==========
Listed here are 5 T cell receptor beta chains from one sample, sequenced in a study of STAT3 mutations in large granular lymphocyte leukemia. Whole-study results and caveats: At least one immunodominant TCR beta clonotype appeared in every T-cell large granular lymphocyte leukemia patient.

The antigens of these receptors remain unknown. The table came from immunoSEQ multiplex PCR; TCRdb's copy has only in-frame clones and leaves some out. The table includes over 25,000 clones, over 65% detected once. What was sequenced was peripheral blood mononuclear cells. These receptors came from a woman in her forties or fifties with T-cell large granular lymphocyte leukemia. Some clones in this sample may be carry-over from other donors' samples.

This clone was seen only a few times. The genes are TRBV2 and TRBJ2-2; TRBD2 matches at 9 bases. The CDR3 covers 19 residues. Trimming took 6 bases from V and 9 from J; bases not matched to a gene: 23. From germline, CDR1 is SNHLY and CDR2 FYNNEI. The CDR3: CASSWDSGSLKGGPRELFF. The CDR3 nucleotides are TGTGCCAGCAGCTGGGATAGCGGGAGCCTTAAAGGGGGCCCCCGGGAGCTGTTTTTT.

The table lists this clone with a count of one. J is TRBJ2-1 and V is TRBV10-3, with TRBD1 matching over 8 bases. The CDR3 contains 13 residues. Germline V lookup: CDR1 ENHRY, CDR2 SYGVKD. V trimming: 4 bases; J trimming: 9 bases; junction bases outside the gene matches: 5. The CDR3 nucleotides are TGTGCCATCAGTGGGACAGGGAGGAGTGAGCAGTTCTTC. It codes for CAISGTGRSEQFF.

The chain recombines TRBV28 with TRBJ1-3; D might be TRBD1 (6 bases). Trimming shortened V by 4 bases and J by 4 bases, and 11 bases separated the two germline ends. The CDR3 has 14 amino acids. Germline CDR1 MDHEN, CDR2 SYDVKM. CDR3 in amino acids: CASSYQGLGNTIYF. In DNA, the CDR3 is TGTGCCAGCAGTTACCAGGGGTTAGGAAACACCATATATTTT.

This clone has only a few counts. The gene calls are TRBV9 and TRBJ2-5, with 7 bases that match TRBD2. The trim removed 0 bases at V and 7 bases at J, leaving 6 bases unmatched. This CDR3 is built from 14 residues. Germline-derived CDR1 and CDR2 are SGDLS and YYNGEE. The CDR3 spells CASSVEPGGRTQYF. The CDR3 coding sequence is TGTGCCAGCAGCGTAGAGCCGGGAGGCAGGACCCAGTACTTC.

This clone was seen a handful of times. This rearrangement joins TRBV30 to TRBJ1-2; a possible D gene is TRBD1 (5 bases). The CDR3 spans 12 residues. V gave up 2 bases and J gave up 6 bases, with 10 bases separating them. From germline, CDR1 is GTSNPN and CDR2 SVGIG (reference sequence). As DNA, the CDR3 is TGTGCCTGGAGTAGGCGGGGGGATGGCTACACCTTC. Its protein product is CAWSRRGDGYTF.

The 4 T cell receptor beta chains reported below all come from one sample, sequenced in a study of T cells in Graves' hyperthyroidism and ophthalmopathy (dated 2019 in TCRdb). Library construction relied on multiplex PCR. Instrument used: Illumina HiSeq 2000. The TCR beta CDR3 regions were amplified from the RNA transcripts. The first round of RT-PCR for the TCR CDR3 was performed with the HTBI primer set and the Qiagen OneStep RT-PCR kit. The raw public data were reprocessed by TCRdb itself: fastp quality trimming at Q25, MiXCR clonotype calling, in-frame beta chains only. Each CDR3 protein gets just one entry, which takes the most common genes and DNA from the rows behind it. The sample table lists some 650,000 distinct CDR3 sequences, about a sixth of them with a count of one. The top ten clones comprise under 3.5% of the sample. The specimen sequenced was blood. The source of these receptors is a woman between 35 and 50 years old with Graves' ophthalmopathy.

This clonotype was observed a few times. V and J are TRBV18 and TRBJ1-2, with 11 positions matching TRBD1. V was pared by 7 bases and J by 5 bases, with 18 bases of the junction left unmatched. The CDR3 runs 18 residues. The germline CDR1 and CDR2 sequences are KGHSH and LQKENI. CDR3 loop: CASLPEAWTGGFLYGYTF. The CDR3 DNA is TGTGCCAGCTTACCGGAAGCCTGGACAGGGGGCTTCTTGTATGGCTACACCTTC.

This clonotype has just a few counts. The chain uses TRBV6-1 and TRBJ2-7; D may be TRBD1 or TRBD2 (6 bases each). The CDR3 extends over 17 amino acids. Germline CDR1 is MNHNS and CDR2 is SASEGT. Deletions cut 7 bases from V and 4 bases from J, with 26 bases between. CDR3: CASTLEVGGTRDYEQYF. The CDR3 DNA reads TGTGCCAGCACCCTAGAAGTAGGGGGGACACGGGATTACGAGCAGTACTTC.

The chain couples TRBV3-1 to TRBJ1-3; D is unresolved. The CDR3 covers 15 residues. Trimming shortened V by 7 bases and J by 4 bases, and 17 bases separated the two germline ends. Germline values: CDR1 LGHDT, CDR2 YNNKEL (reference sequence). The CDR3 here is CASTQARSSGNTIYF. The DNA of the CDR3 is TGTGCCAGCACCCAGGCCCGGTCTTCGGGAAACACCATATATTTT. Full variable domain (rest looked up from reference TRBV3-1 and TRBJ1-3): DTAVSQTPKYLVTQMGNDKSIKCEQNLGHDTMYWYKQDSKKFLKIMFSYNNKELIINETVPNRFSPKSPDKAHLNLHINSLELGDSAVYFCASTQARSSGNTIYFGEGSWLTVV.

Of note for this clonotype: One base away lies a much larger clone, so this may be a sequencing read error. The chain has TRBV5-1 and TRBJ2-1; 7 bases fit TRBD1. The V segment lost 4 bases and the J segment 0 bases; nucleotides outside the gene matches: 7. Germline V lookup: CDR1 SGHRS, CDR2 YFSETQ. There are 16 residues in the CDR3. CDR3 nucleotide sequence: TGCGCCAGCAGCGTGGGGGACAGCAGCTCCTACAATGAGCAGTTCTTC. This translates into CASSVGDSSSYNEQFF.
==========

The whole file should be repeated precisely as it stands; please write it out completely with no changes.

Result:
Listed here are 5 T cell receptor beta chains from one sample, sequenced in a study of STAT3 mutations in large granular lymphocyte leukemia. Whole-study results and caveats: At least one immunodominant TCR beta clonotype appeared in every T-cell large granular lymphocyte leukemia patient.

The antigens of these receptors remain unknown. The table came from immunoSEQ multiplex PCR; TCRdb's copy has only in-frame clones and leaves some out. The table includes over 25,000 clones, over 65% detected once. What was sequenced was peripheral blood mononuclear cells. These receptors came from a woman in her forties or fifties with T-cell large granular lymphocyte leukemia. Some clones in this sample may be carry-over from other donors' samples.

This clone was seen only a few times. The genes are TRBV2 and TRBJ2-2; TRBD2 matches at 9 bases. The CDR3 covers 19 residues. Trimming took 6 bases from V and 9 from J; bases not matched to a gene: 23. From germline, CDR1 is SNHLY and CDR2 FYNNEI. The CDR3: CASSWDSGSLKGGPRELFF. The CDR3 nucleotides are TGTGCCAGCAGCTGGGATAGCGGGAGCCTTAAAGGGGGCCCCCGGGAGCTGTTTTTT.

The table lists this clone with a count of one. J is TRBJ2-1 and V is TRBV10-3, with TRBD1 matching over 8 bases. The CDR3 contains 13 residues. Germline V lookup: CDR1 ENHRY, CDR2 SYGVKD. V trimming: 4 bases; J trimming: 9 bases; junction bases outside the gene matches: 5. The CDR3 nucleotides are TGTGCCATCAGTGGGACAGGGAGGAGTGAGCAGTTCTTC. It codes for CAISGTGRSEQFF.

The chain recombines TRBV28 with TRBJ1-3; D might be TRBD1 (6 bases). Trimming shortened V by 4 bases and J by 4 bases, and 11 bases separated the two germline ends. The CDR3 has 14 amino acids. Germline CDR1 MDHEN, CDR2 SYDVKM. CDR3 in amino acids: CASSYQGLGNTIYF. In DNA, the CDR3 is TGTGCCAGCAGTTACCAGGGGTTAGGAAACACCATATATTTT.

This clone has only a few counts. The gene calls are TRBV9 and TRBJ2-5, with 7 bases that match TRBD2. The trim removed 0 bases at V and 7 bases at J, leaving 6 bases unmatched. This CDR3 is built from 14 residues. Germline-derived CDR1 and CDR2 are SGDLS and YYNGEE. The CDR3 spells CASSVEPGGRTQYF. The CDR3 coding sequence is TGTGCCAGCAGCGTAGAGCCGGGAGGCAGGACCCAGTACTTC.

This clone was seen a handful of times. This rearrangement joins TRBV30 to TRBJ1-2; a possible D gene is TRBD1 (5 bases). The CDR3 spans 12 residues. V gave up 2 bases and J gave up 6 bases, with 10 bases separating them. From germline, CDR1 is GTSNPN and CDR2 SVGIG (reference sequence). As DNA, the CDR3 is TGTGCCTGGAGTAGGCGGGGGGATGGCTACACCTTC. Its protein product is CAWSRRGDGYTF.

The 4 T cell receptor beta chains reported below all come from one sample, sequenced in a study of T cells in Graves' hyperthyroidism and ophthalmopathy (dated 2019 in TCRdb). Library construction relied on multiplex PCR. Instrument used: Illumina HiSeq 2000. The TCR beta CDR3 regions were amplified from the RNA transcripts. The first round of RT-PCR for the TCR CDR3 was performed with the HTBI primer set and the Qiagen OneStep RT-PCR kit. The raw public data were reprocessed by TCRdb itself: fastp quality trimming at Q25, MiXCR clonotype calling, in-frame beta chains only. Each CDR3 protein gets just one entry, which takes the most common genes and DNA from the rows behind it. The sample table lists some 650,000 distinct CDR3 sequences, about a sixth of them with a count of one. The top ten clones comprise under 3.5% of the sample. The specimen sequenced was blood. The source of these receptors is a woman between 35 and 50 years old with Graves' ophthalmopathy.

This clonotype was observed a few times. V and J are TRBV18 and TRBJ1-2, with 11 positions matching TRBD1. V was pared by 7 bases and J by 5 bases, with 18 bases of the junction left unmatched. The CDR3 runs 18 residues. The germline CDR1 and CDR2 sequences are KGHSH and LQKENI. CDR3 loop: CASLPEAWTGGFLYGYTF. The CDR3 DNA is TGTGCCAGCTTACCGGAAGCCTGGACAGGGGGCTTCTTGTATGGCTACACCTTC.

This clonotype has just a few counts. The chain uses TRBV6-1 and TRBJ2-7; D may be TRBD1 or TRBD2 (6 bases each). The CDR3 extends over 17 amino acids. Germline CDR1 is MNHNS and CDR2 is SASEGT. Deletions cut 7 bases from V and 4 bases from J, with 26 bases between. CDR3: CASTLEVGGTRDYEQYF. The CDR3 DNA reads TGTGCCAGCACCCTAGAAGTAGGGGGGACACGGGATTACGAGCAGTACTTC.

The chain couples TRBV3-1 to TRBJ1-3; D is unresolved. The CDR3 covers 15 residues. Trimming shortened V by 7 bases and J by 4 bases, and 17 bases separated the two germline ends. Germline values: CDR1 LGHDT, CDR2 YNNKEL (reference sequence). The CDR3 here is CASTQARSSGNTIYF. The DNA of the CDR3 is TGTGCCAGCACCCAGGCCCGGTCTTCGGGAAACACCATATATTTT. Full variable domain (rest looked up from reference TRBV3-1 and TRBJ1-3): DTAVSQTPKYLVTQMGNDKSIKCEQNLGHDTMYWYKQDSKKFLKIMFSYNNKELIINETVPNRFSPKSPDKAHLNLHINSLELGDSAVYFCASTQARSSGNTIYFGEGSWLTVV.

Of note for this clonotype: One base away lies a much larger clone, so this may be a sequencing read error. The chain has TRBV5-1 and TRBJ2-1; 7 bases fit TRBD1. The V segment lost 4 bases and the J segment 0 bases; nucleotides outside the gene matches: 7. Germline V lookup: CDR1 SGHRS, CDR2 YFSETQ. There are 16 residues in the CDR3. CDR3 nucleotide sequence: TGCGCCAGCAGCGTGGGGGACAGCAGCTCCTACAATGAGCAGTTCTTC. This translates into CASSVGDSSSYNEQFF.